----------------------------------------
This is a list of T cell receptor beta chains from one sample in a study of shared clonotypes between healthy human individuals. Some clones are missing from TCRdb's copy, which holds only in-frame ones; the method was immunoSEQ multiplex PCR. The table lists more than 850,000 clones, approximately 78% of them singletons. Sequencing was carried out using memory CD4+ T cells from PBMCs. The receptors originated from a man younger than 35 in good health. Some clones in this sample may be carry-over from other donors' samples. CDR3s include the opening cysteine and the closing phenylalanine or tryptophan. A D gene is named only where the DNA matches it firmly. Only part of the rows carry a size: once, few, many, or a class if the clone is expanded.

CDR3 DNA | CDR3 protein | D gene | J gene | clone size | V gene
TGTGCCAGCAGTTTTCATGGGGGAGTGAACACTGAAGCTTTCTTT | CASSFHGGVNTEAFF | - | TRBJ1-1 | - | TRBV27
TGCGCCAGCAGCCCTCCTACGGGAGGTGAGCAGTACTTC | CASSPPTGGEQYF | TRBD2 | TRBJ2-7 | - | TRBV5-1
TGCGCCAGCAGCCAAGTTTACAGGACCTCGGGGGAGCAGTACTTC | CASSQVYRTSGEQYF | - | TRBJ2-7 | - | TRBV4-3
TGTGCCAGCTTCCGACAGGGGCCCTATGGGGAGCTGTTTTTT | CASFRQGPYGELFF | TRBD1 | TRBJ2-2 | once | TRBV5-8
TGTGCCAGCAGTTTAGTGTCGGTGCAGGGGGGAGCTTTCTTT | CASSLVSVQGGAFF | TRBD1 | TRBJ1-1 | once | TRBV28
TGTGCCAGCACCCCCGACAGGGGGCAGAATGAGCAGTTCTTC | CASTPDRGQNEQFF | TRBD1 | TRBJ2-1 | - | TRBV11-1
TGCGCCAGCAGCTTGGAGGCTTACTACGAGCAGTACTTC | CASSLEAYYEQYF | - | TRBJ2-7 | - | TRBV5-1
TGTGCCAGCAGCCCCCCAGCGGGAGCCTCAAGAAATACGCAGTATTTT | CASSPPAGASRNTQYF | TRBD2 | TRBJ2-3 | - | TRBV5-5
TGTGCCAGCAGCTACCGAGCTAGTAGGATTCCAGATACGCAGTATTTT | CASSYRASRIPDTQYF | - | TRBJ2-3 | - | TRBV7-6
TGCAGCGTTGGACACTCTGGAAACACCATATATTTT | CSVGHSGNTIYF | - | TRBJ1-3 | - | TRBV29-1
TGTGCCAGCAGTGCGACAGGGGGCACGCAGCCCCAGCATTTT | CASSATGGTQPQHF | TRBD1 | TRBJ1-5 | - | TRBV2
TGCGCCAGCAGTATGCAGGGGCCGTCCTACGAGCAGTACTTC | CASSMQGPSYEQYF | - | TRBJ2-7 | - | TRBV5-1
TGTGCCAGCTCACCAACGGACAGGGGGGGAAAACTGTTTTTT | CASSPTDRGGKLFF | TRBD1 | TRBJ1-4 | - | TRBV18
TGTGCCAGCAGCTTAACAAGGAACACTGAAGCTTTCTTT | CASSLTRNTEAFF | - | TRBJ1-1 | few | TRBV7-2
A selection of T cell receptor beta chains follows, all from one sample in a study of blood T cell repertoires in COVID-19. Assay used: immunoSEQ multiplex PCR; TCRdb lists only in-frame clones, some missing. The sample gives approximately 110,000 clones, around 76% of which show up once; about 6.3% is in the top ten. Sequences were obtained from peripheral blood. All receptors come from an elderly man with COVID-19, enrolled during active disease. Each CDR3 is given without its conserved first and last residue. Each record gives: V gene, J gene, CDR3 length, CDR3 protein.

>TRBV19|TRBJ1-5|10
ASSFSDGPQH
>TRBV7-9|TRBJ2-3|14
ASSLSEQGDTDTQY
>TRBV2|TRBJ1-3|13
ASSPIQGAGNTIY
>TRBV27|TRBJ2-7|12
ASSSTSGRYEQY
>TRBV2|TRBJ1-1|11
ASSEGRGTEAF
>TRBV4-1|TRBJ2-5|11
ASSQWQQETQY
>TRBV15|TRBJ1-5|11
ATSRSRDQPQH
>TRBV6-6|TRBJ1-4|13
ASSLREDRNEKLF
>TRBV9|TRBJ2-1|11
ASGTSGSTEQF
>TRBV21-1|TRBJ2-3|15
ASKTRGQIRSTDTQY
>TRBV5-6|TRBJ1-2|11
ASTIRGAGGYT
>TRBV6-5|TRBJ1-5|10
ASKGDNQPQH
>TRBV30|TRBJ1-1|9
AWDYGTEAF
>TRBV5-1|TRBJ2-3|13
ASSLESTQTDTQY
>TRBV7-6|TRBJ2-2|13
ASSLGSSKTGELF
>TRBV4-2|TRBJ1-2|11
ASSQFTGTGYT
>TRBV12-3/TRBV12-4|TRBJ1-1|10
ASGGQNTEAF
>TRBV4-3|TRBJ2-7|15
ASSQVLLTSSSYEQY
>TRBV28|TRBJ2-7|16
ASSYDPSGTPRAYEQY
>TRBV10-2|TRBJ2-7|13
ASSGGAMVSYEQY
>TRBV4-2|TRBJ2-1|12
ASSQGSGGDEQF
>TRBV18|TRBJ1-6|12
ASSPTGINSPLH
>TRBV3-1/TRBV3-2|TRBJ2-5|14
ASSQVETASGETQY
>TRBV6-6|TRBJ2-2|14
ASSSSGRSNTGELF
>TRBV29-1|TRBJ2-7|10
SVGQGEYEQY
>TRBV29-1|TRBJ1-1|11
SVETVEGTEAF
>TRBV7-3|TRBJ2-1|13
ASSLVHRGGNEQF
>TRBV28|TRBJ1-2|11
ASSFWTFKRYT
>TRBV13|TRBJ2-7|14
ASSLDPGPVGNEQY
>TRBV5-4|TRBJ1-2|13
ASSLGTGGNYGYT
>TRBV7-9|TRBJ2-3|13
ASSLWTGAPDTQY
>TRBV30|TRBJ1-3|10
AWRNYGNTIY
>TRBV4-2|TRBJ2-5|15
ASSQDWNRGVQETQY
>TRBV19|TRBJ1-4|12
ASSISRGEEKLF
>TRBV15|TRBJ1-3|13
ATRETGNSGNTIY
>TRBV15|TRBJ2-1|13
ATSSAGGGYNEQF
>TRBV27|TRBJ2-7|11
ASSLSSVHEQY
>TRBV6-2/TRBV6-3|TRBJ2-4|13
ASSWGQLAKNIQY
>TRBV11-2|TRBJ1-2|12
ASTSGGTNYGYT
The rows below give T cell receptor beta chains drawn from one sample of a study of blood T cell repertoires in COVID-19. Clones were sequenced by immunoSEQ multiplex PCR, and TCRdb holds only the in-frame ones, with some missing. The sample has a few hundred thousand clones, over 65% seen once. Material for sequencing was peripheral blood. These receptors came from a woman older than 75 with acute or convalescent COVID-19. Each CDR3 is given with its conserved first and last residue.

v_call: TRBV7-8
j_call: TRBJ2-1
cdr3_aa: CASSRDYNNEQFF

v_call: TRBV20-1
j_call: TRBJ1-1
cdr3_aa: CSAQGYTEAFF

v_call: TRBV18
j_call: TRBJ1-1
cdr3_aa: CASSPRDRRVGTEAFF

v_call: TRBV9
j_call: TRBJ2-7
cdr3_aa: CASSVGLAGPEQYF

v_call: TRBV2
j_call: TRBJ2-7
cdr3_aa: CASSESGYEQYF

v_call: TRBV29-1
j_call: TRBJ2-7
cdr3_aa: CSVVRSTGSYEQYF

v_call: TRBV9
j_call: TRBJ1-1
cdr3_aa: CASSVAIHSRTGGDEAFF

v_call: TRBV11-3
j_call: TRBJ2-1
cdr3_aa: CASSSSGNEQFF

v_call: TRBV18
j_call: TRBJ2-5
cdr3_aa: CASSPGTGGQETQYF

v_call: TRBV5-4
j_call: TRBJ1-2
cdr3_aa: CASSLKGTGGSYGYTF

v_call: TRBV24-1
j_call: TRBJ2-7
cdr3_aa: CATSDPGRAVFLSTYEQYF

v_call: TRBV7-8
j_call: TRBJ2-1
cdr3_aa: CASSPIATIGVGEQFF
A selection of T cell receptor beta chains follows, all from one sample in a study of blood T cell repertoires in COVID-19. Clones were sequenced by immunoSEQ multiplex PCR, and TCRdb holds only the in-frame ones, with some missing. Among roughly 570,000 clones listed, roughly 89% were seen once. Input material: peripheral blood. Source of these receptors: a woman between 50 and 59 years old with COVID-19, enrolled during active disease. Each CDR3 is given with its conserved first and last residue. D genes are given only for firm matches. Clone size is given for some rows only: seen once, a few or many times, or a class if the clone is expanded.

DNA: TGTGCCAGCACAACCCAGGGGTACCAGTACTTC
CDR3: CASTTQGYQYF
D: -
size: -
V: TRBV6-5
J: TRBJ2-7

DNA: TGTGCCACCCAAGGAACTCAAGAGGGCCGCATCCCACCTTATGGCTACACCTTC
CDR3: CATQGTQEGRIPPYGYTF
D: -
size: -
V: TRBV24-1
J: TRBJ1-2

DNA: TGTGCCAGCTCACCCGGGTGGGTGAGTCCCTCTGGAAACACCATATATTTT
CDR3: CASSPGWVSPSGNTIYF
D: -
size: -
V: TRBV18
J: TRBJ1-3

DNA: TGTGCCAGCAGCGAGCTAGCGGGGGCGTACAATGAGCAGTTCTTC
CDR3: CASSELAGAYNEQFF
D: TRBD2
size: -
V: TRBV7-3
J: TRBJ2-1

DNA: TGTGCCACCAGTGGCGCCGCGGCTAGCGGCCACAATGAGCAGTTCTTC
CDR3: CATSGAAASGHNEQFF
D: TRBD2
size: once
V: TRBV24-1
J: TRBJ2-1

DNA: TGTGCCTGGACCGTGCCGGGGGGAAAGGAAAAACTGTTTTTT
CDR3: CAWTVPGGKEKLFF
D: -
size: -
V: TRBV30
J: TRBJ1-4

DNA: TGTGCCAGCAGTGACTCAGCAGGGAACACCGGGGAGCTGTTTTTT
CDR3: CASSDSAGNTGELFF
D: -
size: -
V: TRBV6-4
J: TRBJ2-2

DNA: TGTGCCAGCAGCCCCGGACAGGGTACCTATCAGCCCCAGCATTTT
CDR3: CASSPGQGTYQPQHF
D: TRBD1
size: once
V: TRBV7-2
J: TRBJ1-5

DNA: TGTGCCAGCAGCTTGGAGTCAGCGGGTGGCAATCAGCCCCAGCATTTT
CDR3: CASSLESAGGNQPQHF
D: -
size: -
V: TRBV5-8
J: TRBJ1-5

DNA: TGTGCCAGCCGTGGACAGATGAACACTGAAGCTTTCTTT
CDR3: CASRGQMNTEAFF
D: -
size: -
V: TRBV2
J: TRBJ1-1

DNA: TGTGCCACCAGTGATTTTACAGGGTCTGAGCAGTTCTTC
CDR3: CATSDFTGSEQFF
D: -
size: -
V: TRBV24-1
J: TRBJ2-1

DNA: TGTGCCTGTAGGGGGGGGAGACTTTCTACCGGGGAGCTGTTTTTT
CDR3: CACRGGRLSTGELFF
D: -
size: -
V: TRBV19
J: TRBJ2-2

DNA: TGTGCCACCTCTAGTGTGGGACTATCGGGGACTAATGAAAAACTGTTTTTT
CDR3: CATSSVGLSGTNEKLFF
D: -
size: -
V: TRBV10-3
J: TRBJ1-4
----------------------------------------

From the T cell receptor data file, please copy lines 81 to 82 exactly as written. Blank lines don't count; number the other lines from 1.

AWRNYGNTIY
>TRBV4-2|TRBJ2-5|15